Medicare is increasing its scrutiny of anesthesia billing as a result of recovery auditors finding a high percentage of errors involving the incorrect use of the HCPCS modifiers for anesthesia. These errors are specifically associated with situations when anesthesia was provided by a CRNA and anesthesiologist without a 50% reduction as per Medicare guidelines involving CRNAs supervised by anesthesiologists.
This is according to a recent issue of Medicare Quarterly Provider Compliance Newsletter (pdf), a newsletter from CMS developed to help providers understand the major findings identified by Medicare administrative contractors, recovery auditors and other governmental organizations, such as the Office of Inspector General.
As the newsletter notes, auditors determined that when anesthesiologists append modifiers -QY, -QK, or -AD, they are stating the procedure was supervised, and accept 50% of the fee schedule payment. When the CRNA states, through the use of the -QZ modifier, that the same procedure was not supervised and accepts 100% of the fee schedule, an overpayment to the CRNA exists.
Here are two scenarios CMS provided to illustrate overpayment scenarios:
Example: The CRNA billed HCPCS code 00142 (Anesthesia for procedures on eye; lens surgery) with modifier -QZ (CRNA service: without medical direction by a physician) for date of service of May 18, 2010. However, for the same beneficiary, the same procedure code and date of service, the anesthesiologist billed with a -QK modifier (Medical direction of two, three, or four concurrent anesthesia procedures involving qualified individuals), triggering an overpayment.
Example: The CRNA billed HCPCS code 01215 (Anesthesia for open procedures involving hip joint; revision of total hip arthroplasty) with modifier -QZ (CRNA service: without medical direction by a physician) for date of service August 1, 2011. For the same beneficiary, procedure code and date of service, the anesthesiologist also submitted a claim with a -QY modifier (Medical direction of one CRNA by an anesthesiologist), triggering an overpayment.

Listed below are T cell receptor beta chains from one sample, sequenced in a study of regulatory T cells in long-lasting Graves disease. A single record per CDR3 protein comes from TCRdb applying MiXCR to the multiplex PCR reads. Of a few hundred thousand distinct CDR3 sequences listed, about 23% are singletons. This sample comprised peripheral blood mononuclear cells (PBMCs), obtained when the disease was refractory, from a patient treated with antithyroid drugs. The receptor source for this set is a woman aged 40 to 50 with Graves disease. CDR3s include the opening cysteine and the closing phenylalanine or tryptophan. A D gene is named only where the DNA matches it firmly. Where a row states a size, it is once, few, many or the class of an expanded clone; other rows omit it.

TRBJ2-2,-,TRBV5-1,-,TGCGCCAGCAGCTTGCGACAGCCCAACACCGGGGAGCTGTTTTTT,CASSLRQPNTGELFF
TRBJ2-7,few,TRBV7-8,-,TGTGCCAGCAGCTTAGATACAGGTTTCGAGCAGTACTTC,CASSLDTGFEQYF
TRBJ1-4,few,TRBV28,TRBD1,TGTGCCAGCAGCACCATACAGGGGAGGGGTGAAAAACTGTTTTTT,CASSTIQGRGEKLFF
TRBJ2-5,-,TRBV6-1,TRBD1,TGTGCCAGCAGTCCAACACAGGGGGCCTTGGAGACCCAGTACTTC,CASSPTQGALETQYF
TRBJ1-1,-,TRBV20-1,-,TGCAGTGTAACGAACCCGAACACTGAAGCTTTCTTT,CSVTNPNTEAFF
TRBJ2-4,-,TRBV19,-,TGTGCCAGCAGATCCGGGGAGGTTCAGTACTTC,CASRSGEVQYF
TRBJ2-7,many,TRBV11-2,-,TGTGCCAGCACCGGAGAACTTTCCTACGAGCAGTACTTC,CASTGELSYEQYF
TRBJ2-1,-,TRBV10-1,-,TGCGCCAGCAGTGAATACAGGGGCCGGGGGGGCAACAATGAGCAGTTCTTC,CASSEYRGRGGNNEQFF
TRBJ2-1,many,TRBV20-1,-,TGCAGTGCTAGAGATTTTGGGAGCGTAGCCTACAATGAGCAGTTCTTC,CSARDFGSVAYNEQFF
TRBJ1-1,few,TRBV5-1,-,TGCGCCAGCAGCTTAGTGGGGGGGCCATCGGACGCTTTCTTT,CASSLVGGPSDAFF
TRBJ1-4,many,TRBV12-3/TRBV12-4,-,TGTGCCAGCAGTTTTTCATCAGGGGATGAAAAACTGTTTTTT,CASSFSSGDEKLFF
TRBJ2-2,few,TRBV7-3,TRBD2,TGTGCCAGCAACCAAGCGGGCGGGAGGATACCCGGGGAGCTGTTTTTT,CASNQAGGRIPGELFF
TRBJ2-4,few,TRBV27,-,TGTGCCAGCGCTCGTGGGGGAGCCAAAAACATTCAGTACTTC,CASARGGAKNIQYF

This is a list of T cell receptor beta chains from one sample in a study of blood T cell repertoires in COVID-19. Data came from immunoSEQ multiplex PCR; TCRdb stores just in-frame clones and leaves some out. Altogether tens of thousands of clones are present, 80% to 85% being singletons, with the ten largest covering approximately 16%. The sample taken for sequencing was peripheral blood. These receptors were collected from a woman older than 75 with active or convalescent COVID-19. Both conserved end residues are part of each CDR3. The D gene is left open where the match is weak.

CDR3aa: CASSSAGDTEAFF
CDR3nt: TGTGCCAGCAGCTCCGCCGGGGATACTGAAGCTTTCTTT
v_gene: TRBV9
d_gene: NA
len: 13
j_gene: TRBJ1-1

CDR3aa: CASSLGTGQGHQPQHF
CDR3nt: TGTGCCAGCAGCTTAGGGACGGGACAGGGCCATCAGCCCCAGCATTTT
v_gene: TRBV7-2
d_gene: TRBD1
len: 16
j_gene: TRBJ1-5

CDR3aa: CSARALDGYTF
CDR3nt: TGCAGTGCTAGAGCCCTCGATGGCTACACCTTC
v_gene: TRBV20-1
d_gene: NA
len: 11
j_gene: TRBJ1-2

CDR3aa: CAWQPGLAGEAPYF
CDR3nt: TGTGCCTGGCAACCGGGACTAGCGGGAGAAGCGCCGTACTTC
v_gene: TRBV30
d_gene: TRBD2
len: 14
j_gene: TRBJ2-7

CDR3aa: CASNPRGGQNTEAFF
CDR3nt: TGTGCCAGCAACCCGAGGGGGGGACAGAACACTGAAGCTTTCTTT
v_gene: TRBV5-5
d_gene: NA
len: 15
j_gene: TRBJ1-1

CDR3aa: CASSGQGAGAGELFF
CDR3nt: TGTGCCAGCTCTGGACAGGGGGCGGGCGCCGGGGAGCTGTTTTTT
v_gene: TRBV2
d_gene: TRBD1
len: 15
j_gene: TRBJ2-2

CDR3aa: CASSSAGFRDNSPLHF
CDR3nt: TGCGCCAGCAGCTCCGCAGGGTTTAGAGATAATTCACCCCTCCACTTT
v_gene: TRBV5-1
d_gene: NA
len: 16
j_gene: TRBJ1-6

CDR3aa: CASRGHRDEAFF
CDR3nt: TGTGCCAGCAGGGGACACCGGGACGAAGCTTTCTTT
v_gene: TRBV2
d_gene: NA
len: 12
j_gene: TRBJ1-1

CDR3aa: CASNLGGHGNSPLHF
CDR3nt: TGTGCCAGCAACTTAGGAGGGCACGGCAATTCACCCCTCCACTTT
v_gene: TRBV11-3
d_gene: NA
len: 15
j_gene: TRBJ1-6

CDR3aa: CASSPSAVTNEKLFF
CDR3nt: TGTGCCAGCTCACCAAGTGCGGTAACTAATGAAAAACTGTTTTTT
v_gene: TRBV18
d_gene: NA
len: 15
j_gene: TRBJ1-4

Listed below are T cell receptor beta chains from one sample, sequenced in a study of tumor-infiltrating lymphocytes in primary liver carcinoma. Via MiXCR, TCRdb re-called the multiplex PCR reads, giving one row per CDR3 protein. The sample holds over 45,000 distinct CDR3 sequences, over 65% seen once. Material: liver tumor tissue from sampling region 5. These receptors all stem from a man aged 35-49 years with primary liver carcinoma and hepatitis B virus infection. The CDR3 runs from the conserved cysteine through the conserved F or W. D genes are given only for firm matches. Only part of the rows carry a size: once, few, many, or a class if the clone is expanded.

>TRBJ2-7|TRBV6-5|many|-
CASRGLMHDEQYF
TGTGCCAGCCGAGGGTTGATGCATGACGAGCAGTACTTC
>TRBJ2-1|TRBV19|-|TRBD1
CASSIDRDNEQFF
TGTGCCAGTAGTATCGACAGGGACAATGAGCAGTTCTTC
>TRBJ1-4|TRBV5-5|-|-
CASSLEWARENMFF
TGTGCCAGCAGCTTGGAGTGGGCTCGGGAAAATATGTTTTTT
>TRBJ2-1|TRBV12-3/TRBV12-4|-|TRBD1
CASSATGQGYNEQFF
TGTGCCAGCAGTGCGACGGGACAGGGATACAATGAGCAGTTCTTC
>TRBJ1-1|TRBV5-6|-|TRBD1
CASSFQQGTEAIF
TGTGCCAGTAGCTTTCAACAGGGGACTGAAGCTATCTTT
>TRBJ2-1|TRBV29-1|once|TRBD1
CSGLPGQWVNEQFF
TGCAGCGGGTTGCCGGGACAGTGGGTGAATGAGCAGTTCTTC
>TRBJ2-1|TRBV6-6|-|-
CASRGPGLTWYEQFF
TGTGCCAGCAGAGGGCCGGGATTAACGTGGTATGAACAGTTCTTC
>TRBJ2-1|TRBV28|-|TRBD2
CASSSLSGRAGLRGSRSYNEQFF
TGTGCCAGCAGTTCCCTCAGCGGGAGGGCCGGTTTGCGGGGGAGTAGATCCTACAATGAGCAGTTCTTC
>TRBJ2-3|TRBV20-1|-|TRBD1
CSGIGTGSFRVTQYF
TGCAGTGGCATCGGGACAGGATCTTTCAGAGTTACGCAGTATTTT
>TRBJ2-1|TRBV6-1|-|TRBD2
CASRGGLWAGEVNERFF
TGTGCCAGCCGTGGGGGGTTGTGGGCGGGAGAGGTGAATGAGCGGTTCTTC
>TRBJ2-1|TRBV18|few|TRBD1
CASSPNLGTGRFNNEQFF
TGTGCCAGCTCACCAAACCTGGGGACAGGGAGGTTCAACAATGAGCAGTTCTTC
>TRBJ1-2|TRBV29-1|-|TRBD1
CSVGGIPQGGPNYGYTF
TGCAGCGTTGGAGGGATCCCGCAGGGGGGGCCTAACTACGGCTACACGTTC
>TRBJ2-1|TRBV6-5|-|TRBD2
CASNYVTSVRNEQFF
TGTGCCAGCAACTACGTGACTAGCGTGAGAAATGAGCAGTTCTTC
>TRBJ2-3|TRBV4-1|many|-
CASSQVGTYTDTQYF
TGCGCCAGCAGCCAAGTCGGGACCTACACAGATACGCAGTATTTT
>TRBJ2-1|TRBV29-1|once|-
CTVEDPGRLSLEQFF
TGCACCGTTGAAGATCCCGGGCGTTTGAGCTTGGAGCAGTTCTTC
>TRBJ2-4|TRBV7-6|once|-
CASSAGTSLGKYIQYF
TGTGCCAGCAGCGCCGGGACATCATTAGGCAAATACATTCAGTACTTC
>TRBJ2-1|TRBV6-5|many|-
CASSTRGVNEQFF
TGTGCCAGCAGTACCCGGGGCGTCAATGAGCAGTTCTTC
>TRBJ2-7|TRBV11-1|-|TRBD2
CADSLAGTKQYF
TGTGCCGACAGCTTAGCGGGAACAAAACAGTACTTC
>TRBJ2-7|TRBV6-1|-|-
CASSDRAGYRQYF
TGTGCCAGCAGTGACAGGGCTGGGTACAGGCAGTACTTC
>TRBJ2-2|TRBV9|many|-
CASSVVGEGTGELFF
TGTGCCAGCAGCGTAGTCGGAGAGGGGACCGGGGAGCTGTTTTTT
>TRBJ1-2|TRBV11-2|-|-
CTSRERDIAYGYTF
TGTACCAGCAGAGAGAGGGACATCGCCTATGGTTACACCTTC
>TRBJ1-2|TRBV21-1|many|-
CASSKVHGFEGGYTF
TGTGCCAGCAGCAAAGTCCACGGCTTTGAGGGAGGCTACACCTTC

How to Avoid These Problems
When submitting bills in instances where the anesthesiologist supervises a case and the CRNA provides the anesthesia services, CMS notes that their total compensation should not exceed 100% of the highest fee schedule of the anesthesiologist or CRNA.
Therefore, when anesthesiologists append modifiers -QY, -QK or -AD, they are stating the procedure was supervised, and accept 50% of their fee schedule payment.
The CRNA must be careful when stating, through the use of the -QZ modifier, that the procedure was truly not supervised. If the CRNA is supervised and accepts 100% of the fee schedule, an overpayment to the CRNA exists.
If you are struggling to properly bill for anesthesia services, consider outsourcing your medical billing for anesthesiologists and CRNAs to one of the nation’s leading anesthesiology billing vendors: PGM Billing. PGM has more than 30 years of coding and billing experience, with a team of certified, expert billers dedicated to anesthesia billing. PGM will help ensure you receive the correct reimbursement for the anesthesia services you deliver while avoiding improper billing that could bring increased scrutiny from the federal government upon your organization.